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Strange behaviour in a car park.

(7 Posts)
Greymar Mon 16-Mar-20 12:55:25

I have just returned from a trip to a supermarket. There is a definite air of fear in the air. I bought a few things and on my return heard ( through closed windows) a male adult screaming at a child. Taken aback , wondering what to do, the next thing a young woman has said " don't thank me then" in a horrible aggressive way. I think she may have momentarily stepped to one side? I called after her and got a mouthful back. I took a photo of the screaming mans car.

Nothing to do but people are on a very short fuse.

Bathsheba Mon 16-Mar-20 13:01:32

Oh heavens, aren't people horrible sometimes? I had really hoped we'd cultivate the 'let's all pull together' attitude of WWII. Perhaps I'm living in cloud cuckoo land to expect that today hmm

Daisymae Mon 16-Mar-20 13:07:03

The second world war was a golden opportunity for crimes. Massive increase in reported crime, from murder to tape and larceny. Let's not pretend that people are any different. There's true acts of kindness and generosity now just as then. Also the opposite side of human nature.

vampirequeen Mon 16-Mar-20 13:12:57

My mam lived through WWII. She says she doesn't remember much of the 'all pull together' attitude. She says it was more of 'what do I need to do to survive'. They were bombed out several times i.e. they had to move out for a couple of weeks to allow the house to be repaired and each time when they returned some of their things were missing (looted) and they didn't have that much to start with . When they were blitzed they lost everything and only family helped them. She remembers being scared and hungry a lot of the time. The only people she remembers being generous were the GIs on their way to the docks who gave them Hershey bars and gum.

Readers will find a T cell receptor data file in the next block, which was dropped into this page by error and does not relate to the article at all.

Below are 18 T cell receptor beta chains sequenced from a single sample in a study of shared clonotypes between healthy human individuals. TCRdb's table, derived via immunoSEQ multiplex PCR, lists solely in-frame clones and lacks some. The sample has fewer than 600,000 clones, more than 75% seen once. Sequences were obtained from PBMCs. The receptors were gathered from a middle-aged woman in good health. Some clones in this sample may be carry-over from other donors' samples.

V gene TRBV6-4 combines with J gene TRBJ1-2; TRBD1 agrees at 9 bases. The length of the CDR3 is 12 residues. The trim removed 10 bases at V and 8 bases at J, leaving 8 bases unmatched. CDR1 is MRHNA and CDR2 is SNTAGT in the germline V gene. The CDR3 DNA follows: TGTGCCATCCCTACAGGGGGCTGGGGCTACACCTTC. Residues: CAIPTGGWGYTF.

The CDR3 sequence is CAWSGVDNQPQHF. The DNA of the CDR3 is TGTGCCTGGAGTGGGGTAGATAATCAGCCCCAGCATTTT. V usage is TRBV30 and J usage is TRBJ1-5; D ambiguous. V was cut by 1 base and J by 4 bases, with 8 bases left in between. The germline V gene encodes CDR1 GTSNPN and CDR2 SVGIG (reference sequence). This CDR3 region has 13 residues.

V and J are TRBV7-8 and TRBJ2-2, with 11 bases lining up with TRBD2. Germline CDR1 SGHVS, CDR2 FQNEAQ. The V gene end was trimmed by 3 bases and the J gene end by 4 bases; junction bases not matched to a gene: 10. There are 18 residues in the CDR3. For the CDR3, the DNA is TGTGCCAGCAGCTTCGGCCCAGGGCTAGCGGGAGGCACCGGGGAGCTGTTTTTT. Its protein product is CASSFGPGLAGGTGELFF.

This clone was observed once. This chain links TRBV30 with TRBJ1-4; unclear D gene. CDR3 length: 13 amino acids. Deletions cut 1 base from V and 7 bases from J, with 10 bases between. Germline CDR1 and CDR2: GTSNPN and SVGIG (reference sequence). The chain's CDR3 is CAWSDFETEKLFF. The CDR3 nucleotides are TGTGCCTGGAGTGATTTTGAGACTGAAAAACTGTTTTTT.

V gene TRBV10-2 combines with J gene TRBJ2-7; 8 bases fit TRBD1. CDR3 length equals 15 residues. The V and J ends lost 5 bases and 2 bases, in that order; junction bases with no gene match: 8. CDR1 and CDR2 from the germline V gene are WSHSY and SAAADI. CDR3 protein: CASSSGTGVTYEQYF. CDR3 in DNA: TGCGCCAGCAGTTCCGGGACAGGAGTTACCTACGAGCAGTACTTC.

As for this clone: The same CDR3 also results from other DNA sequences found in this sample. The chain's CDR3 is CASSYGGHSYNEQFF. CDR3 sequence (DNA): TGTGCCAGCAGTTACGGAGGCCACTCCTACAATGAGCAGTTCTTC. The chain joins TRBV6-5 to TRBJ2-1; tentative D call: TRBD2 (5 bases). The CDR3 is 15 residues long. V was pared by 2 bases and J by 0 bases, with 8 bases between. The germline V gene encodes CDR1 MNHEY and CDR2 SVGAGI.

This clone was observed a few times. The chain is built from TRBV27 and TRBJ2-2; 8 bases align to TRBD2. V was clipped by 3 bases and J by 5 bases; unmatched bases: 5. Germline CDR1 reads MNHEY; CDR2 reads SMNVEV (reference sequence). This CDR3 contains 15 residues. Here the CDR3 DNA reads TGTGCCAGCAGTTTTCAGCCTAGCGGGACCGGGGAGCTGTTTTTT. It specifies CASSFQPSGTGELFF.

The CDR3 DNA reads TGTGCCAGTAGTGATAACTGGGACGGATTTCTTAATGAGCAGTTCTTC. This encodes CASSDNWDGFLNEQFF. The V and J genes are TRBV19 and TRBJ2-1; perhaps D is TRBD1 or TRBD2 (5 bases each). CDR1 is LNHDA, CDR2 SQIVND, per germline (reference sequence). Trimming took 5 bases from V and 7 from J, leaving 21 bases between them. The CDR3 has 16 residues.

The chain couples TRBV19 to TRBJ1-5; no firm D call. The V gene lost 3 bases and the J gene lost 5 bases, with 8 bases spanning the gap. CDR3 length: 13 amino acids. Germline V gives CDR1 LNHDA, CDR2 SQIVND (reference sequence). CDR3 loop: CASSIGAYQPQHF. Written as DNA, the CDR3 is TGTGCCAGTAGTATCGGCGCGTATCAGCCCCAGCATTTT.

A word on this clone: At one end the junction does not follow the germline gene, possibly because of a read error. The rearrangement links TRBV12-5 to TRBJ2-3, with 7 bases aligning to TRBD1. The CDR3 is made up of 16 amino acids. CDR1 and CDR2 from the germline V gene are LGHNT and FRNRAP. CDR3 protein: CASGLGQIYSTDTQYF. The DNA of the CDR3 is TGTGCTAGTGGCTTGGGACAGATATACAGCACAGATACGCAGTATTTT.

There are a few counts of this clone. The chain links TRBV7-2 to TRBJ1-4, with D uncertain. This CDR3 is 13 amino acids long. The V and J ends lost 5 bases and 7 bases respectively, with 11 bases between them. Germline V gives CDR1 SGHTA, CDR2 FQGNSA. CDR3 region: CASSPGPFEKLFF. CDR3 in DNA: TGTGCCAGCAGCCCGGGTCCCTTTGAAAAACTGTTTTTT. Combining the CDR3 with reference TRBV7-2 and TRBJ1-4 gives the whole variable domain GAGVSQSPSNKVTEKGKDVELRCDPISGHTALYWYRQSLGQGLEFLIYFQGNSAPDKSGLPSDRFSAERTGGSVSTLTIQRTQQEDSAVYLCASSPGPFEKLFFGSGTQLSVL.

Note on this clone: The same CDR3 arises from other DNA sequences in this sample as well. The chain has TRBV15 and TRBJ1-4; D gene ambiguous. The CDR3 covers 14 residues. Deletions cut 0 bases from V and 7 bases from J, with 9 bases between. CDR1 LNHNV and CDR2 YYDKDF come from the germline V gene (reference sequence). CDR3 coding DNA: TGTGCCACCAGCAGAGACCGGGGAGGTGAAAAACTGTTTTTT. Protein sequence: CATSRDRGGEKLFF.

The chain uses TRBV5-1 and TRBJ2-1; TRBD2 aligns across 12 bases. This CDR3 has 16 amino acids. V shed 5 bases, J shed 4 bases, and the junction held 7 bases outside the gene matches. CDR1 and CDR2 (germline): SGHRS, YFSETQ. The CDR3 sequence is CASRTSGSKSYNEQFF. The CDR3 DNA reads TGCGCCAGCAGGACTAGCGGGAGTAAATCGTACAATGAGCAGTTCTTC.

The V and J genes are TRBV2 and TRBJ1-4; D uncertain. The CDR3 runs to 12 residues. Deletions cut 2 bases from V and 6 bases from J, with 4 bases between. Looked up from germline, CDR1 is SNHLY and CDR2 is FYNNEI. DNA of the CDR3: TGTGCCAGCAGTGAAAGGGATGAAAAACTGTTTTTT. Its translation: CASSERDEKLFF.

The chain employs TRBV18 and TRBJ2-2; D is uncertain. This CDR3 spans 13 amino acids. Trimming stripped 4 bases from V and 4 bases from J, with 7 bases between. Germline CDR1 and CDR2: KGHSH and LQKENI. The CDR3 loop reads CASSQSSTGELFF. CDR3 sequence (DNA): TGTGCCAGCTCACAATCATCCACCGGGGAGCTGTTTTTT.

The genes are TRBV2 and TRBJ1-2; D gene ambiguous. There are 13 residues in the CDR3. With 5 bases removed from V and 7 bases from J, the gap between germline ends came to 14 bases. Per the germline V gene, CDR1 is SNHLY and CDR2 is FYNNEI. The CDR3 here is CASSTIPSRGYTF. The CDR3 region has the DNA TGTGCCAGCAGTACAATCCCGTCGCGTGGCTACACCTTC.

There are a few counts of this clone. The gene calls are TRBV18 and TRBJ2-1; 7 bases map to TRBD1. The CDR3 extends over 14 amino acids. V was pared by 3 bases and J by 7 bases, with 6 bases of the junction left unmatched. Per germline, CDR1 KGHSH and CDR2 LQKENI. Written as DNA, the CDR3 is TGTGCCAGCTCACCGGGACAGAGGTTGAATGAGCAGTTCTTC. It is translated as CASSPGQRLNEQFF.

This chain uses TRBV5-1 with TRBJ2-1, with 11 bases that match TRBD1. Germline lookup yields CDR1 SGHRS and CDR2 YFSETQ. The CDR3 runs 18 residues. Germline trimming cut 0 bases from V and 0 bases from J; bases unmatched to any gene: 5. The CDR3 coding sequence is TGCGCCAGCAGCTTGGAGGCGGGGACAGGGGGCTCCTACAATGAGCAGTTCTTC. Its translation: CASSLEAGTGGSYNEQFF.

She says that a lot of 'all put together' was propaganda and looking back through rose tinted spectacles.

I don't think we're that much different today than we were then. Most of us will do what we need to do to survive and help out when/if we can but we'll put ourselves and our families first because that's human nature. There will be some people who are altruistic but they'll be outnumbered by the rest of us.

Namsnanny Mon 16-Mar-20 13:15:54

What you say is true Daisymae ... but I think society has changed subtly and this pandemic is divisive (it affects one group disproportionately) which doesn't allow people to gell together against a common foe.

eazybee Mon 16-Mar-20 13:46:24

What rubbish!
I returned from a trip to the large Tesco's store this morning, and the atmosphere was definitely jolly and gung-ho. Full of old trouts like me we all assured each other that we were not here for panic buying as we carefully collected one loaf of bread, half a dozen eggs and fresh fruit and vegetables, and boasted about our nine pack of toilet rolls safely at home.

Anyone would think you were trying to spread alarm and despondency deliberately, Greymar, and why would you do that?

Wheniwasyourage Mon 16-Mar-20 13:52:56

Good post, vampirequeen. People don't change, either for the better or for the worse. Greymar didn't seem to me to be spreading alarm and despondency, eazybee, but did seem to be understandably distressed at what she had seen. Our supermarket too was full of our (cheerful) contemporaries buying smallish quantities of this and that, but certainly it was noticeably busier than most Monday mornings. There were younger people with trollies, but no obvious panic-buying that I could see. Maybe they have been shamed out of it to some extent!